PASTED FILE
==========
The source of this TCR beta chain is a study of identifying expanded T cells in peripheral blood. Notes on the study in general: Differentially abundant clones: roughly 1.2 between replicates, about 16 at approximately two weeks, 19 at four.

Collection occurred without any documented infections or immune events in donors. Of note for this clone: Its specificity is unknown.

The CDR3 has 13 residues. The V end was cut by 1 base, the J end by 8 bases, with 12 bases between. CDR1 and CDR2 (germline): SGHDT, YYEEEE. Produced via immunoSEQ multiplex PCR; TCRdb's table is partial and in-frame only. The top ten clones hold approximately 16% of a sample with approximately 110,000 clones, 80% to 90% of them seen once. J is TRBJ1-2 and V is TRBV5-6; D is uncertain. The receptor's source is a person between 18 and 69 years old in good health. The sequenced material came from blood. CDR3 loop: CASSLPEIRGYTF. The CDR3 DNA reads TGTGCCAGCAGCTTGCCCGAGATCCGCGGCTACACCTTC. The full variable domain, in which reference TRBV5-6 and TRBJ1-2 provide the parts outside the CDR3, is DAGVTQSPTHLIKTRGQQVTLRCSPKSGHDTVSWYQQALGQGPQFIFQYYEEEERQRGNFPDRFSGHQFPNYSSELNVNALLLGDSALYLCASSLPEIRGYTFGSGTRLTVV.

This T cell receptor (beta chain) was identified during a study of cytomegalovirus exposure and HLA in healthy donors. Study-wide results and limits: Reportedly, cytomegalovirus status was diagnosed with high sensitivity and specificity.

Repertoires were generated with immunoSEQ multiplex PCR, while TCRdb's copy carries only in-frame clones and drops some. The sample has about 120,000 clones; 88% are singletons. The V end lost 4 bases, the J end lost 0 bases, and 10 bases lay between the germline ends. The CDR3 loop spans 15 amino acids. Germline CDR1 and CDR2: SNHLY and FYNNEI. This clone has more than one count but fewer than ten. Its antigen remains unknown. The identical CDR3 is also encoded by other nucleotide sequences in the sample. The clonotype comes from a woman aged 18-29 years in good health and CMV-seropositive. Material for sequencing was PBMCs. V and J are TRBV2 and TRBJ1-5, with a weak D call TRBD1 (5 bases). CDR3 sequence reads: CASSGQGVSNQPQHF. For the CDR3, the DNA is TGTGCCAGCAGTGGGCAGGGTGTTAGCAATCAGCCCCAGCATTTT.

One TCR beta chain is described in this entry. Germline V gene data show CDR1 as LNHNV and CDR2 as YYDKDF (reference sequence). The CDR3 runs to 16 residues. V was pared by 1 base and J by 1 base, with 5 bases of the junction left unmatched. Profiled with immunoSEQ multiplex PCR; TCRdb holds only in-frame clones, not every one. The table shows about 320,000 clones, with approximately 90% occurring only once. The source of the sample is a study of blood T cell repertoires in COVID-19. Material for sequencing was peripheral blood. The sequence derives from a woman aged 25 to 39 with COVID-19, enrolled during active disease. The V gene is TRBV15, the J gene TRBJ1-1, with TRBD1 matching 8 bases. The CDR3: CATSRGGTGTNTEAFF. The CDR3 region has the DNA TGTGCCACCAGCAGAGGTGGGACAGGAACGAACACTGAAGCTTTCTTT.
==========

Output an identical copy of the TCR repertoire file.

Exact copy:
The source of this TCR beta chain is a study of identifying expanded T cells in peripheral blood. Notes on the study in general: Differentially abundant clones: roughly 1.2 between replicates, about 16 at approximately two weeks, 19 at four.

Collection occurred without any documented infections or immune events in donors. Of note for this clone: Its specificity is unknown.

The CDR3 has 13 residues. The V end was cut by 1 base, the J end by 8 bases, with 12 bases between. CDR1 and CDR2 (germline): SGHDT, YYEEEE. Produced via immunoSEQ multiplex PCR; TCRdb's table is partial and in-frame only. The top ten clones hold approximately 16% of a sample with approximately 110,000 clones, 80% to 90% of them seen once. J is TRBJ1-2 and V is TRBV5-6; D is uncertain. The receptor's source is a person between 18 and 69 years old in good health. The sequenced material came from blood. CDR3 loop: CASSLPEIRGYTF. The CDR3 DNA reads TGTGCCAGCAGCTTGCCCGAGATCCGCGGCTACACCTTC. The full variable domain, in which reference TRBV5-6 and TRBJ1-2 provide the parts outside the CDR3, is DAGVTQSPTHLIKTRGQQVTLRCSPKSGHDTVSWYQQALGQGPQFIFQYYEEEERQRGNFPDRFSGHQFPNYSSELNVNALLLGDSALYLCASSLPEIRGYTFGSGTRLTVV.

This T cell receptor (beta chain) was identified during a study of cytomegalovirus exposure and HLA in healthy donors. Study-wide results and limits: Reportedly, cytomegalovirus status was diagnosed with high sensitivity and specificity.

Repertoires were generated with immunoSEQ multiplex PCR, while TCRdb's copy carries only in-frame clones and drops some. The sample has about 120,000 clones; 88% are singletons. The V end lost 4 bases, the J end lost 0 bases, and 10 bases lay between the germline ends. The CDR3 loop spans 15 amino acids. Germline CDR1 and CDR2: SNHLY and FYNNEI. This clone has more than one count but fewer than ten. Its antigen remains unknown. The identical CDR3 is also encoded by other nucleotide sequences in the sample. The clonotype comes from a woman aged 18-29 years in good health and CMV-seropositive. Material for sequencing was PBMCs. V and J are TRBV2 and TRBJ1-5, with a weak D call TRBD1 (5 bases). CDR3 sequence reads: CASSGQGVSNQPQHF. For the CDR3, the DNA is TGTGCCAGCAGTGGGCAGGGTGTTAGCAATCAGCCCCAGCATTTT.

One TCR beta chain is described in this entry. Germline V gene data show CDR1 as LNHNV and CDR2 as YYDKDF (reference sequence). The CDR3 runs to 16 residues. V was pared by 1 base and J by 1 base, with 5 bases of the junction left unmatched. Profiled with immunoSEQ multiplex PCR; TCRdb holds only in-frame clones, not every one. The table shows about 320,000 clones, with approximately 90% occurring only once. The source of the sample is a study of blood T cell repertoires in COVID-19. Material for sequencing was peripheral blood. The sequence derives from a woman aged 25 to 39 with COVID-19, enrolled during active disease. The V gene is TRBV15, the J gene TRBJ1-1, with TRBD1 matching 8 bases. The CDR3: CATSRGGTGTNTEAFF. The CDR3 region has the DNA TGTGCCACCAGCAGAGGTGGGACAGGAACGAACACTGAAGCTTTCTTT.